Baxlala’s #CBR4 Review #19: The New York Regional Mormon Singles Halloween Dance by Elna Baker
I don’t know a lot about Mormons that I didn’t learn from Dooce archives, South Park, and The Book of Mormon (the musical), which, you know, might not give me a completely accurate depiction of Mormon life. I learned a bit more about Mormons and Mormonism after reading The New York Regional Mormon Singles Halloween Dance (LONGEST TITLE EVER), but not a lot more. It did, however, give me a new respect for those Mormons who live in a world of temptation (in this case, NYC) and stick to their religious beliefs (for the chief purposes of this book, not drinking and not having the sex before marriage). In the end, it’s completely fine that, despite having Mormon in the title, this book didn’t teach me a whole lot about Mormonism.
Elna Baker, our host for the evening, is a Mormon. It’s a huge part of her but it’s not all of her. She’s also a former “big girl,” a writer, an actress, a comedian, a sister, a daughter, and, I’m pretty sure, a love scientist. She approaches love with a curious enthusiasm, often experimenting with different kinds of men (even one famous older gentleman, “Warren Beatty” (NOT the actual Warren Beatty, also: double parenthesis WHAT WHAT) whose identity she hides so she doesn’t get sued) and at one point, changing herself and how she reacts to situations to see if it yields positive results from a handsome, single Mormon guy from church. She says yes often, but not the biggest yes, the one that will allow her to lose her virginity, though she does come close at several points.
Even without the Mormon part of this book which, don’t get me wrong, is an extremely important aspect, this is just a funny memoir. Baker tells her love stories with great humor and complete, brave honesty. There were several cringeworthy moments, one of which caused me to put the book down for a moment and say, “Oh, Elna, noooooooo.” I give her a lot of credit for not hiding the gritty details. It’s one thing to tell these stories to your closest friends, but to put it in print for all to see…that takes balls. Big, giant, hairy balls.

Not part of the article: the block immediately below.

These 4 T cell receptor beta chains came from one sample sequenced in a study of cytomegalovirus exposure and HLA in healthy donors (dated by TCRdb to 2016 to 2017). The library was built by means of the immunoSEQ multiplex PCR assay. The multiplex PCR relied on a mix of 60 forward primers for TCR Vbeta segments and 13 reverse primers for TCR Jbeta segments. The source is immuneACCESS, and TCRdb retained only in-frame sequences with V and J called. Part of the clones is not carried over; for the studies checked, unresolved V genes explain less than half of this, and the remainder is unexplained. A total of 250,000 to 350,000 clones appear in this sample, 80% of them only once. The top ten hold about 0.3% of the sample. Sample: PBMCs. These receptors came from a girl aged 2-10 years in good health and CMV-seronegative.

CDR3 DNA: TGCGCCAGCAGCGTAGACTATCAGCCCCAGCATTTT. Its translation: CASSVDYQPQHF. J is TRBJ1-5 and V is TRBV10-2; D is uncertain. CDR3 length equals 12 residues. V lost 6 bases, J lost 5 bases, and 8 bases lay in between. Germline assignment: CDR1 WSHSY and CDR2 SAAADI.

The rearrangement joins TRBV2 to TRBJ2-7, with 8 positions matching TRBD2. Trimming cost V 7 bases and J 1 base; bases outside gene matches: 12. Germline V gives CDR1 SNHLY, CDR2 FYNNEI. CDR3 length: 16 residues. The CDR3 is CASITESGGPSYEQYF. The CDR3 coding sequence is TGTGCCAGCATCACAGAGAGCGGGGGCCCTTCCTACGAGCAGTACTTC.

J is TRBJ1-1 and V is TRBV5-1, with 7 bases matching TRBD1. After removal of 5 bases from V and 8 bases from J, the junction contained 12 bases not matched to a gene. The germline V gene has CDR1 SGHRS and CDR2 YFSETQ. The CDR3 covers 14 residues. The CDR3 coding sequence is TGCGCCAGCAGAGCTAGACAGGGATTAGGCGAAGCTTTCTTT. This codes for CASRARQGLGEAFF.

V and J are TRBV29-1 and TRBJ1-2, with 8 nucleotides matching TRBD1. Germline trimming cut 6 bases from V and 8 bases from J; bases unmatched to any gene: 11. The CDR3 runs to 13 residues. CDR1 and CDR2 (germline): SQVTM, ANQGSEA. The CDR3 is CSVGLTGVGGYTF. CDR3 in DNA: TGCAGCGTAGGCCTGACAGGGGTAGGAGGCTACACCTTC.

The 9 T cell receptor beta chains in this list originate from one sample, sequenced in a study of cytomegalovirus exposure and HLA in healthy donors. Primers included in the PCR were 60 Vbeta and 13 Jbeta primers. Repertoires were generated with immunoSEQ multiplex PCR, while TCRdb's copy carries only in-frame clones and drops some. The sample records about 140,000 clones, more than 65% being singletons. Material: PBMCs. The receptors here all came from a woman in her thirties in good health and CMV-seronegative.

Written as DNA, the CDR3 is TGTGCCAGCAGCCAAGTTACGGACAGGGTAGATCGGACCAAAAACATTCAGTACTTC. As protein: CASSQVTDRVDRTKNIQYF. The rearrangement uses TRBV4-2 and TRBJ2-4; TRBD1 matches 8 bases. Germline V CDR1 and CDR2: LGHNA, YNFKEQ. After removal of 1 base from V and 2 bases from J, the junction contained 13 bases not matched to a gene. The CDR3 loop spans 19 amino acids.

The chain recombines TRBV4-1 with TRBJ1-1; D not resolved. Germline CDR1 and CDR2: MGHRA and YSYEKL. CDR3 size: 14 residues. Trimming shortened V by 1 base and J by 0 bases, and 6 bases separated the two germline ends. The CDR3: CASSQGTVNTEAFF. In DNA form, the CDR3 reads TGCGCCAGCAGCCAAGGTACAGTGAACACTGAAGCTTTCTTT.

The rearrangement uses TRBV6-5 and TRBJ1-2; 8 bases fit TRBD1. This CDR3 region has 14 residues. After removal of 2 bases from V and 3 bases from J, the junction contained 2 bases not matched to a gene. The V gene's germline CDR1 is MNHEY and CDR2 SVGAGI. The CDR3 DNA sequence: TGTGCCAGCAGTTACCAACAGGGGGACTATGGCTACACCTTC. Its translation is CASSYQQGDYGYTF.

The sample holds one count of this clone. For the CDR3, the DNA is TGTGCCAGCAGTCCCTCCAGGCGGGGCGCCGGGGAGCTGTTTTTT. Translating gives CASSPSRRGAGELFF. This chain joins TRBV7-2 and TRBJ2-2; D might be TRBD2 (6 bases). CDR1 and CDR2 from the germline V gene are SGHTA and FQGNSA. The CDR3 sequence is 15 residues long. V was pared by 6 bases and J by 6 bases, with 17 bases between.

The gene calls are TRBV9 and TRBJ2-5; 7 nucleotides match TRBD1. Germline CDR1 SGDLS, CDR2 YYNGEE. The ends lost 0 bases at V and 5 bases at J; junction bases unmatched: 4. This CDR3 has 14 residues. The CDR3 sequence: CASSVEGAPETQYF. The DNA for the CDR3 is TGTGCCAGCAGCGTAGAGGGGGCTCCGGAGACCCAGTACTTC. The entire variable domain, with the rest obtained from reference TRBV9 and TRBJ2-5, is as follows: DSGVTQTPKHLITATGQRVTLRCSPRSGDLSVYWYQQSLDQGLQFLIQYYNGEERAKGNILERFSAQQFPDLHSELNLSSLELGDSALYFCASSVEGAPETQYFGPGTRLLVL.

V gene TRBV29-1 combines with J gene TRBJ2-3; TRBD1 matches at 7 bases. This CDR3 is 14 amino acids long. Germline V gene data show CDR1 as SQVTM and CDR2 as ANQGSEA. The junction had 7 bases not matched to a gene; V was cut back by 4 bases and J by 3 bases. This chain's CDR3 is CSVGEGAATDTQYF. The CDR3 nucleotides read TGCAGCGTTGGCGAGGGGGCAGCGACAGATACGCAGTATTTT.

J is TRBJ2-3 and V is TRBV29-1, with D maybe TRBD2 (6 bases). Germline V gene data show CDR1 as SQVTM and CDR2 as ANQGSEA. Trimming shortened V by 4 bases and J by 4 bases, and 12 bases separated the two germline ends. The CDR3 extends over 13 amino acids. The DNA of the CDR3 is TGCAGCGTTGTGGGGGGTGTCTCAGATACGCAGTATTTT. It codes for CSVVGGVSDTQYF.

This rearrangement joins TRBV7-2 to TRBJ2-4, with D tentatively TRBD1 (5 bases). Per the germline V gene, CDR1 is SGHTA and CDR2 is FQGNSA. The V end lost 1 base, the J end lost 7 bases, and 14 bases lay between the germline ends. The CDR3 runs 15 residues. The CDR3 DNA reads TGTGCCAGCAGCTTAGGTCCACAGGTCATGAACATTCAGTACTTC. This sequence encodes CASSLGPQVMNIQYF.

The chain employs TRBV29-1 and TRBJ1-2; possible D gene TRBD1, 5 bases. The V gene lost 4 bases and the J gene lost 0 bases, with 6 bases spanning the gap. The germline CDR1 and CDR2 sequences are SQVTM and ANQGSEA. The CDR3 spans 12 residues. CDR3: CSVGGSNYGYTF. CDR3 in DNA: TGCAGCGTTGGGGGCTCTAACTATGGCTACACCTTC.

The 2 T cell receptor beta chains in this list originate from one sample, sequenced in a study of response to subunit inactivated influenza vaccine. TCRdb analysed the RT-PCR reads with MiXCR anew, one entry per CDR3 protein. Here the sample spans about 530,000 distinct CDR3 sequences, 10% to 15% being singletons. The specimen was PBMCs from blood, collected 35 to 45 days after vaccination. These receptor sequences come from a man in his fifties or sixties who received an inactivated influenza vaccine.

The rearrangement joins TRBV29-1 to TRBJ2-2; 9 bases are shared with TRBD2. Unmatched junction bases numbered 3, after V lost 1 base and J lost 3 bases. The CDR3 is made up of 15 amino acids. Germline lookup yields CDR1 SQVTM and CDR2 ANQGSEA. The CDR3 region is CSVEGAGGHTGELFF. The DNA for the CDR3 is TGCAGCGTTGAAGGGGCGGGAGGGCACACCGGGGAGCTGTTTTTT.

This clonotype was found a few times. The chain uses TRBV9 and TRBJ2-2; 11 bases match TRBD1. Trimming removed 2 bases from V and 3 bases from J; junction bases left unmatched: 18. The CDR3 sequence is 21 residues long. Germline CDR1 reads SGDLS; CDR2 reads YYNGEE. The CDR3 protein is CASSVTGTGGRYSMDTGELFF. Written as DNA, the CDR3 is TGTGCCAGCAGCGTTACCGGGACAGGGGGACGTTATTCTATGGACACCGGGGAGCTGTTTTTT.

Aside from the love angle, but also deeply tied into how Baker approaches men and relationships, is her struggle with weight. She drops 80 pounds at one point and becomes, in her words, beautiful. She struggles with her identity once she loses the weight, wondering if she’ll still be the “funny” sister that she’s always been in her family (short answer: yes). I found her description of how she lost the weight intriguing, though worrisome, and wish there’d been a bit more about it.
My husband bought me this book for my birthday because he’d heard about it on NPR. I was intrigued mainly because of the title but also because there was an endorsement from Ira Glass on the cover. I ended up thoroughly enjoying it and was even a bit sad when it ended. Does Elna Baker have a blog? I want to read more. Some quick Googling reveals that Baker is no longer a virgin and, if Wikipedia can be believed, has also since left the Mormon church, but I want MORE because I’m greedy.
I also really want to know who “Warren Beatty” was. Those of you who’ve read this, please feel free to join me in my speculation. If you’ll excuse me, I think I have some internet research to do. Someone on this series of tubes has to have figured out who the mystery actor is by now.